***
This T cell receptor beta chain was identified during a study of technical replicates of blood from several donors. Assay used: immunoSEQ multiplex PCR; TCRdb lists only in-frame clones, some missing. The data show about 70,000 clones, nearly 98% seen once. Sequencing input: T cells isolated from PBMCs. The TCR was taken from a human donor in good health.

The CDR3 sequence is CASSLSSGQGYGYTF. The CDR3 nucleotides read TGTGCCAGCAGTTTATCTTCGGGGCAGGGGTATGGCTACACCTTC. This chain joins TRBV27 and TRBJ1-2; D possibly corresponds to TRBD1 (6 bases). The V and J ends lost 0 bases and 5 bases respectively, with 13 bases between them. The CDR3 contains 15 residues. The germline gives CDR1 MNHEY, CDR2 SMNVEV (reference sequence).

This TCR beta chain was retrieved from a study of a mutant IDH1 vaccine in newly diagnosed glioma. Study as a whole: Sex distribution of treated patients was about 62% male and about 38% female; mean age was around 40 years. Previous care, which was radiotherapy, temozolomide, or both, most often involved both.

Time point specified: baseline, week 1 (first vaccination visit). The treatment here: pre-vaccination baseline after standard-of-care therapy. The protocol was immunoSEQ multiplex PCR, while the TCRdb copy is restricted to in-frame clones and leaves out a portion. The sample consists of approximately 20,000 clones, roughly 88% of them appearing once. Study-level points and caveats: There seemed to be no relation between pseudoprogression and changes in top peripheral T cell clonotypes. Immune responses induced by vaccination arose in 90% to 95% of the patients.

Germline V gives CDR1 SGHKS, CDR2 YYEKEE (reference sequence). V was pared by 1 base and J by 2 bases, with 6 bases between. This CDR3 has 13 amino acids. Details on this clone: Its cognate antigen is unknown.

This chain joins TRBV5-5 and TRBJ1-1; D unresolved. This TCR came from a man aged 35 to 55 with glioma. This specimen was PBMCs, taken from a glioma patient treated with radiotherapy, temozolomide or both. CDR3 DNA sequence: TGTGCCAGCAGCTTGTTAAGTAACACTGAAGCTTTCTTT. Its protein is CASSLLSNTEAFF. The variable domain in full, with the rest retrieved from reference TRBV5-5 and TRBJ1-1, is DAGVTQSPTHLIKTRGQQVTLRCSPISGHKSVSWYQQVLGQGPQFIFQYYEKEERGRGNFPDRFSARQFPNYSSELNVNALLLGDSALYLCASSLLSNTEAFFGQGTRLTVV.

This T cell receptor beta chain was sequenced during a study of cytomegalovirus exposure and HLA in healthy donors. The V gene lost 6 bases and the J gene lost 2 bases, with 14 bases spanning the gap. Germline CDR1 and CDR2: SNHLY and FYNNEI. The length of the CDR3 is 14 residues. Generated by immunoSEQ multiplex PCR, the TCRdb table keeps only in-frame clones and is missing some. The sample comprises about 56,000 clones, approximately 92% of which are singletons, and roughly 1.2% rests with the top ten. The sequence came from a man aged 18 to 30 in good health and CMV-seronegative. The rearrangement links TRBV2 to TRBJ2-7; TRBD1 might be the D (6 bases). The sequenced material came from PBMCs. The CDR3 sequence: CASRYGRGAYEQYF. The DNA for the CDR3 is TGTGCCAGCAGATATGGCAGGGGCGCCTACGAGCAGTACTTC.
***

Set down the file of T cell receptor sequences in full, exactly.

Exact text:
This T cell receptor beta chain was identified during a study of technical replicates of blood from several donors. Assay used: immunoSEQ multiplex PCR; TCRdb lists only in-frame clones, some missing. The data show about 70,000 clones, nearly 98% seen once. Sequencing input: T cells isolated from PBMCs. The TCR was taken from a human donor in good health.

The CDR3 sequence is CASSLSSGQGYGYTF. The CDR3 nucleotides read TGTGCCAGCAGTTTATCTTCGGGGCAGGGGTATGGCTACACCTTC. This chain joins TRBV27 and TRBJ1-2; D possibly corresponds to TRBD1 (6 bases). The V and J ends lost 0 bases and 5 bases respectively, with 13 bases between them. The CDR3 contains 15 residues. The germline gives CDR1 MNHEY, CDR2 SMNVEV (reference sequence).

This TCR beta chain was retrieved from a study of a mutant IDH1 vaccine in newly diagnosed glioma. Study as a whole: Sex distribution of treated patients was about 62% male and about 38% female; mean age was around 40 years. Previous care, which was radiotherapy, temozolomide, or both, most often involved both.

Time point specified: baseline, week 1 (first vaccination visit). The treatment here: pre-vaccination baseline after standard-of-care therapy. The protocol was immunoSEQ multiplex PCR, while the TCRdb copy is restricted to in-frame clones and leaves out a portion. The sample consists of approximately 20,000 clones, roughly 88% of them appearing once. Study-level points and caveats: There seemed to be no relation between pseudoprogression and changes in top peripheral T cell clonotypes. Immune responses induced by vaccination arose in 90% to 95% of the patients.

Germline V gives CDR1 SGHKS, CDR2 YYEKEE (reference sequence). V was pared by 1 base and J by 2 bases, with 6 bases between. This CDR3 has 13 amino acids. Details on this clone: Its cognate antigen is unknown.

This chain joins TRBV5-5 and TRBJ1-1; D unresolved. This TCR came from a man aged 35 to 55 with glioma. This specimen was PBMCs, taken from a glioma patient treated with radiotherapy, temozolomide or both. CDR3 DNA sequence: TGTGCCAGCAGCTTGTTAAGTAACACTGAAGCTTTCTTT. Its protein is CASSLLSNTEAFF. The variable domain in full, with the rest retrieved from reference TRBV5-5 and TRBJ1-1, is DAGVTQSPTHLIKTRGQQVTLRCSPISGHKSVSWYQQVLGQGPQFIFQYYEKEERGRGNFPDRFSARQFPNYSSELNVNALLLGDSALYLCASSLLSNTEAFFGQGTRLTVV.

This T cell receptor beta chain was sequenced during a study of cytomegalovirus exposure and HLA in healthy donors. The V gene lost 6 bases and the J gene lost 2 bases, with 14 bases spanning the gap. Germline CDR1 and CDR2: SNHLY and FYNNEI. The length of the CDR3 is 14 residues. Generated by immunoSEQ multiplex PCR, the TCRdb table keeps only in-frame clones and is missing some. The sample comprises about 56,000 clones, approximately 92% of which are singletons, and roughly 1.2% rests with the top ten. The sequence came from a man aged 18 to 30 in good health and CMV-seronegative. The rearrangement links TRBV2 to TRBJ2-7; TRBD1 might be the D (6 bases). The sequenced material came from PBMCs. The CDR3 sequence: CASRYGRGAYEQYF. The DNA for the CDR3 is TGTGCCAGCAGATATGGCAGGGGCGCCTACGAGCAGTACTTC.